At brandings in the Great Basin and on the West Coast, it’s common for cowboys to head and heel their calves, bring them to the fire and then hold them there while a ground crew vaccinates, castrates the bull calves, and applies the branding iron. A saddle horn with a 3- or 4-inch diameter creates more surface area, making dallying easier. Plus, many horns are wrapped in mulehide—not rubber—which allows buckaroos to let the rope run and give the calf a little slack if necessary.
“We’re dally guys,” says California horseman Bruce Sandifer, who has cowboyed throughout the West. “We like our saddle horns a little bit bigger around. That’s for friction. You can take a turn or a half-turn and hold the animal, but still you have the ability to run your rope.”
Sandifer explains that traditional vaquero and buckaroo gear stems from the horsemanship practices of the Spaniards who settled California centuries ago. “They spent a lot of time designing gear to protect the horse,” Sandifer says. “So I think the California system is the easiest on horses and the easiest on a cow.
“Many of us ride with a closed romal rein, and then we also have a get-down rope. So we’re not pulling on the horse’s mouth [with the reins] when we lead him [with the get-down rope].”
The get-down rope, often made of horsehair, is tied around the horse’s neck or connects to a bosalita on the horse’s head, under the bridle. The other end is tucked under the rider’s belt or attached to the saddle.
Many buckaroos follow the vaquero tradition of starting a horse in a hackamore, then progressing to a two-rein rig before going straight-up in the bridle. The process aims to slowly develop a well-trained bridle horse that responds to subtle cues and works cattle with finesse and eye appeal. Romal reins have more weight and feel to them than split reins, and that increases the signals the rider sends when neck-reining or making contact with the shanks of the bit.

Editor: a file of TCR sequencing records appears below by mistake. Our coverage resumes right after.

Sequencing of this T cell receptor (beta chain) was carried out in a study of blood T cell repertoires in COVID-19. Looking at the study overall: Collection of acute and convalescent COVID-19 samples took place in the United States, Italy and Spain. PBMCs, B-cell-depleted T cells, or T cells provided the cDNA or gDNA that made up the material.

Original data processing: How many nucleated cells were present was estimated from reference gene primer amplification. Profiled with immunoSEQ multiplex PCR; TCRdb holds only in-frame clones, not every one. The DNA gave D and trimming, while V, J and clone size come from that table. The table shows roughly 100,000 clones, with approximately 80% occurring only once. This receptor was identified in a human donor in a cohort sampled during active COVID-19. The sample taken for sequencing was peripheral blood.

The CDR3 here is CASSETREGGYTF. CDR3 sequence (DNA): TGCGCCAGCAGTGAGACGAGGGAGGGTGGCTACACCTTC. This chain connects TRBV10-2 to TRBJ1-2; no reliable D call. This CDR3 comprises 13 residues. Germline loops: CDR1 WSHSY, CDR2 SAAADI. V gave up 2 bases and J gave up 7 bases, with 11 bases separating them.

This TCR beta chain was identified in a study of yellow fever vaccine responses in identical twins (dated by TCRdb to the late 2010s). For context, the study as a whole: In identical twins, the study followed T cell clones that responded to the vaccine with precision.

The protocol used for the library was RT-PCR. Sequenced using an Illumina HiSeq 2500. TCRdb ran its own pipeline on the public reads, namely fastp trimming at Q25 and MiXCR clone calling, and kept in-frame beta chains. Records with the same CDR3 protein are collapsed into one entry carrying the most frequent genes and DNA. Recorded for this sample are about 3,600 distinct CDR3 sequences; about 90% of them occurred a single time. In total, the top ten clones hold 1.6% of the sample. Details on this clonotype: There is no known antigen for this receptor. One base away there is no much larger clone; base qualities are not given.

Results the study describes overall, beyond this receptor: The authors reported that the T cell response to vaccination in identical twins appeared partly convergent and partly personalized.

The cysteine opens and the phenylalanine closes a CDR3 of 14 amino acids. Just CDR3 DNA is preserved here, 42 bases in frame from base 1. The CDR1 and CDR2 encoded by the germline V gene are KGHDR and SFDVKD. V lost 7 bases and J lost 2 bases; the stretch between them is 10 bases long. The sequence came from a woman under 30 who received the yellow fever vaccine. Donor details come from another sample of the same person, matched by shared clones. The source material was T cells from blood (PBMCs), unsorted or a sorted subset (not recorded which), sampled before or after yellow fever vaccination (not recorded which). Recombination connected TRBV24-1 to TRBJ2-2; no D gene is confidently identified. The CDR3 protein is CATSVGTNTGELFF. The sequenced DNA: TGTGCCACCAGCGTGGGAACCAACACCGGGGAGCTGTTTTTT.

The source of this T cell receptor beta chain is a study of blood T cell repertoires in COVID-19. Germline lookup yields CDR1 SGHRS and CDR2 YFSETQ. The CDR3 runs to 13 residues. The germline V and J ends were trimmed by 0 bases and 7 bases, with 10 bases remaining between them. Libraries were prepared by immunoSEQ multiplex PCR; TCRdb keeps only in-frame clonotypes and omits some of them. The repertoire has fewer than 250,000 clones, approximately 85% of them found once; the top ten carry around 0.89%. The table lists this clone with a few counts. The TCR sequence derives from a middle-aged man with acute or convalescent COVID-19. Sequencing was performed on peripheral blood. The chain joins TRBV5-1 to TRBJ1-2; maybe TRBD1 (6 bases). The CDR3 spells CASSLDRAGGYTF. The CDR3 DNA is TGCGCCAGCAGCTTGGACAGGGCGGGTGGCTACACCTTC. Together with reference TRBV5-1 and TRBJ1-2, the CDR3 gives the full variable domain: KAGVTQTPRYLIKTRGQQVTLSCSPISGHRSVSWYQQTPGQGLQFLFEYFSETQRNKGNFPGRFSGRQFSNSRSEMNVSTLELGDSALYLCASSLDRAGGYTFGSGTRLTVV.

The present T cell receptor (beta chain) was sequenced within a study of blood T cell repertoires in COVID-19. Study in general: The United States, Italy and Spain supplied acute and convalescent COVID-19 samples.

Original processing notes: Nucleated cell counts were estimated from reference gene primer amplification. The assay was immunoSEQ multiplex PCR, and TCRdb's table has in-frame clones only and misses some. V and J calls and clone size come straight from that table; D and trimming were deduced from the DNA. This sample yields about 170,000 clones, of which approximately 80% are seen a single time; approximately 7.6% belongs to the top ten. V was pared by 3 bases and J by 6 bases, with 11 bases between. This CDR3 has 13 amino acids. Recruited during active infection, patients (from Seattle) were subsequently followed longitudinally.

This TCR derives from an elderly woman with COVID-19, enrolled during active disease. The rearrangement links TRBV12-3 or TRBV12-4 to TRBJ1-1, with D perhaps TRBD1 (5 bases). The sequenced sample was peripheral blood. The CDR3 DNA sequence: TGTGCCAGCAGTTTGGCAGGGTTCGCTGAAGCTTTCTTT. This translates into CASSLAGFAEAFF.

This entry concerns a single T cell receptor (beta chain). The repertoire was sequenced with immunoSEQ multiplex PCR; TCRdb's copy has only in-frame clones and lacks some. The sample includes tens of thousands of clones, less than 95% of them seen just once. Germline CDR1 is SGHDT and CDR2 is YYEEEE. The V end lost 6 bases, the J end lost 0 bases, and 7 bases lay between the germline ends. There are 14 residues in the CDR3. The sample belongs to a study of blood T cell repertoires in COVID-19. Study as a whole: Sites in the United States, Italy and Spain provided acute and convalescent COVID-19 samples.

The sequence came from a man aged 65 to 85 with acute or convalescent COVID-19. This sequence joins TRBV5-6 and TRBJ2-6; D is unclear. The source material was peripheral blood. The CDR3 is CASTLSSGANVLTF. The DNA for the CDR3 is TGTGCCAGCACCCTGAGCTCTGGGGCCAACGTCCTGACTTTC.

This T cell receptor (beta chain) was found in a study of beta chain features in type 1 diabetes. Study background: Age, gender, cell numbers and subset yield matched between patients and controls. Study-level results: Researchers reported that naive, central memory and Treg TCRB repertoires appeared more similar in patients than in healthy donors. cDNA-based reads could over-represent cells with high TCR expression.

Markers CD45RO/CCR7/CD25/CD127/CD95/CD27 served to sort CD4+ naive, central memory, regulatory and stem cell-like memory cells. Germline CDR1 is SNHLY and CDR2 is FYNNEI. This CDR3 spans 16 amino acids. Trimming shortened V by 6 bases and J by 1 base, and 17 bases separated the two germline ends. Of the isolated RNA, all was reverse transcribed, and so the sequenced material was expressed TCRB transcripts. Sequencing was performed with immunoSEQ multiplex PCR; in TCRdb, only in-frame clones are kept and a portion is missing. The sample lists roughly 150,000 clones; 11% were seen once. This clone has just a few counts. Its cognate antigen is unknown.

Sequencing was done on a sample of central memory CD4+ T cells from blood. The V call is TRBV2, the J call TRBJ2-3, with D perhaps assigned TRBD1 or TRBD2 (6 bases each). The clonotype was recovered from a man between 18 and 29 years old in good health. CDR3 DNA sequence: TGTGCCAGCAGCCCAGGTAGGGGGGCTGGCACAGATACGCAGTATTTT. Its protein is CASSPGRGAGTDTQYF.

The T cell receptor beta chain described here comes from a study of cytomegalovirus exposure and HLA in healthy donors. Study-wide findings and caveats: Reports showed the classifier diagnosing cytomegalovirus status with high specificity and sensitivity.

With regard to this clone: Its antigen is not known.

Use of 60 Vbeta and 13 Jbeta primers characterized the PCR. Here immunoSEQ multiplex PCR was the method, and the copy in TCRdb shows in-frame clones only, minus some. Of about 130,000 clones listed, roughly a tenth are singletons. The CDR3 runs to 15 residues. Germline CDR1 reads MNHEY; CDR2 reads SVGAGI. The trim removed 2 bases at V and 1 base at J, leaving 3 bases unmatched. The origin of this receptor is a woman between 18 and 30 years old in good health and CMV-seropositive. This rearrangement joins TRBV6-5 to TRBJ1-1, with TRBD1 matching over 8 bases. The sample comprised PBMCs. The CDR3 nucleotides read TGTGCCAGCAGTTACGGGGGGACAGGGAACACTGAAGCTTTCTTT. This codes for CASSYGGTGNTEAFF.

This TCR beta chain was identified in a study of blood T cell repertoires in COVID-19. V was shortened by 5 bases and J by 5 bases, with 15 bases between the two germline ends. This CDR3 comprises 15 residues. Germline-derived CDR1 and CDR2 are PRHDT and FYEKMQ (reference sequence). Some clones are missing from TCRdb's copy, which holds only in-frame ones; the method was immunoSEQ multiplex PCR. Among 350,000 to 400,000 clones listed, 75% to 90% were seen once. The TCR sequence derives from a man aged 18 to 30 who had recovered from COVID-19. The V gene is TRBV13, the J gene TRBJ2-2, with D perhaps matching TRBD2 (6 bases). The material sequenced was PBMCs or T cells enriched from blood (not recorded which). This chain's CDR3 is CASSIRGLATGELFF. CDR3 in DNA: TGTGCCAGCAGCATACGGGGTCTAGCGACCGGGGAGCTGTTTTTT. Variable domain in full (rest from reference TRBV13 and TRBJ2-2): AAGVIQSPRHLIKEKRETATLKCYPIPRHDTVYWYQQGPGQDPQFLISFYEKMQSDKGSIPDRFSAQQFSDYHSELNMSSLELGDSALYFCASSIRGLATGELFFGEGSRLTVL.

“The weight of the reins gives you a lot of precision,” Sandifer adds.
That precision comes in handy when positioning the horse before throwing a heel shot or sorting cows from calves during weaning.
Dustin Kaiser, a buckaroo who has worked in Idaho, Montana, Nevada and British Columbia, and currently lives in California, adds that spurs with large rowels are also considerate of the horse.
“A lot of people think a big spur is severe,” Kaiser says. “I wouldn’t recommend using that style of spur on a colt, but the bigger the rowel and the more the points, the less abrasive that spur is. There is more surface area.
“Instead of using spurs to poke, we roll our spurs up. That’s another reason to have that long shank and big rowel—so we can get under the horse’s belly and lift.”
Kaiser also rides in traditional buckaroo tapaderos made of leather that extends well below the stirrup. Although not as widely used as Wade saddles or get-down ropes, “taps” have been part of Kaiser’s gear since he was 17.
“They help keep the weather off your feet,” Kaiser says. “Even riding through the sagebrush, they keep the dew off your boots. And keeping that sagebrush from getting into your stirrups is a big thing.
“Also, when working in the sorting pen, you can use the shanks kind of like a flag. You pop them at a calf or a cow to get them to move. And they look good.”
Bell stirrups are popular among buckaroos. With a common tread width of 4 to 6 inches, they offer riders plenty of surface area for their feet. “It’s like standing on the floor,” Sandifer says. “They give you a lot of stability.”
Chinks and armitas are also commonly used. Reaching just below the knees, chinks are primarily made of leather and protect jeans from brush or a taut rope when dragging calves to the fire. Armitas are like chinks, but instead of a thin leather strap that runs below the belt buckle, they have a thick fringed strap.